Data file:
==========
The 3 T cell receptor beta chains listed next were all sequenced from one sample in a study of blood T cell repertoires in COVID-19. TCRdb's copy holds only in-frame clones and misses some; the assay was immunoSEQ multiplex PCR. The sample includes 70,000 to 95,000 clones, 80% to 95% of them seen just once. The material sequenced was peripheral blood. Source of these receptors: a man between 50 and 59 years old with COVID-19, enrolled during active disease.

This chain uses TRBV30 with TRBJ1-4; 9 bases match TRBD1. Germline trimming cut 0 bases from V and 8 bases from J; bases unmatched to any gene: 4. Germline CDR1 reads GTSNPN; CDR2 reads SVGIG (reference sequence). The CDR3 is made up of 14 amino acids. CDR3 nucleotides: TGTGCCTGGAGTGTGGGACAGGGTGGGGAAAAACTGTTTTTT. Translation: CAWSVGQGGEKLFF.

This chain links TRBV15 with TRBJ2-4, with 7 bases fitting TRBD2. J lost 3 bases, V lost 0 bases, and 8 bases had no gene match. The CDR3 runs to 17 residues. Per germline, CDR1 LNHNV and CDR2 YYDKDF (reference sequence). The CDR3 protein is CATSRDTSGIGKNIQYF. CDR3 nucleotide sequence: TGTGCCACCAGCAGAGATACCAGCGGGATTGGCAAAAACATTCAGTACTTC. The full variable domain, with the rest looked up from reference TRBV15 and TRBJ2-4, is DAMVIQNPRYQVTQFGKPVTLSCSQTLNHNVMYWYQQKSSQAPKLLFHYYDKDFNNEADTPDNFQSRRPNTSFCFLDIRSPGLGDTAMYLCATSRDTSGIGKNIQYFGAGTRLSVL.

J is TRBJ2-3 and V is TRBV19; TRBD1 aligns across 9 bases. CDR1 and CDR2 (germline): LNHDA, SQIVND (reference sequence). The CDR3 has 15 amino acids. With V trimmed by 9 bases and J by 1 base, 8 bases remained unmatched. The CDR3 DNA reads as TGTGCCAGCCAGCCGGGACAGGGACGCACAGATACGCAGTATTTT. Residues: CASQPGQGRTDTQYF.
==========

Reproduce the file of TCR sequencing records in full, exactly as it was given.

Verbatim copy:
The 3 T cell receptor beta chains listed next were all sequenced from one sample in a study of blood T cell repertoires in COVID-19. TCRdb's copy holds only in-frame clones and misses some; the assay was immunoSEQ multiplex PCR. The sample includes 70,000 to 95,000 clones, 80% to 95% of them seen just once. The material sequenced was peripheral blood. Source of these receptors: a man between 50 and 59 years old with COVID-19, enrolled during active disease.

This chain uses TRBV30 with TRBJ1-4; 9 bases match TRBD1. Germline trimming cut 0 bases from V and 8 bases from J; bases unmatched to any gene: 4. Germline CDR1 reads GTSNPN; CDR2 reads SVGIG (reference sequence). The CDR3 is made up of 14 amino acids. CDR3 nucleotides: TGTGCCTGGAGTGTGGGACAGGGTGGGGAAAAACTGTTTTTT. Translation: CAWSVGQGGEKLFF.

This chain links TRBV15 with TRBJ2-4, with 7 bases fitting TRBD2. J lost 3 bases, V lost 0 bases, and 8 bases had no gene match. The CDR3 runs to 17 residues. Per germline, CDR1 LNHNV and CDR2 YYDKDF (reference sequence). The CDR3 protein is CATSRDTSGIGKNIQYF. CDR3 nucleotide sequence: TGTGCCACCAGCAGAGATACCAGCGGGATTGGCAAAAACATTCAGTACTTC. The full variable domain, with the rest looked up from reference TRBV15 and TRBJ2-4, is DAMVIQNPRYQVTQFGKPVTLSCSQTLNHNVMYWYQQKSSQAPKLLFHYYDKDFNNEADTPDNFQSRRPNTSFCFLDIRSPGLGDTAMYLCATSRDTSGIGKNIQYFGAGTRLSVL.

J is TRBJ2-3 and V is TRBV19; TRBD1 aligns across 9 bases. CDR1 and CDR2 (germline): LNHDA, SQIVND (reference sequence). The CDR3 has 15 amino acids. With V trimmed by 9 bases and J by 1 base, 8 bases remained unmatched. The CDR3 DNA reads as TGTGCCAGCCAGCCGGGACAGGGACGCACAGATACGCAGTATTTT. Residues: CASQPGQGRTDTQYF.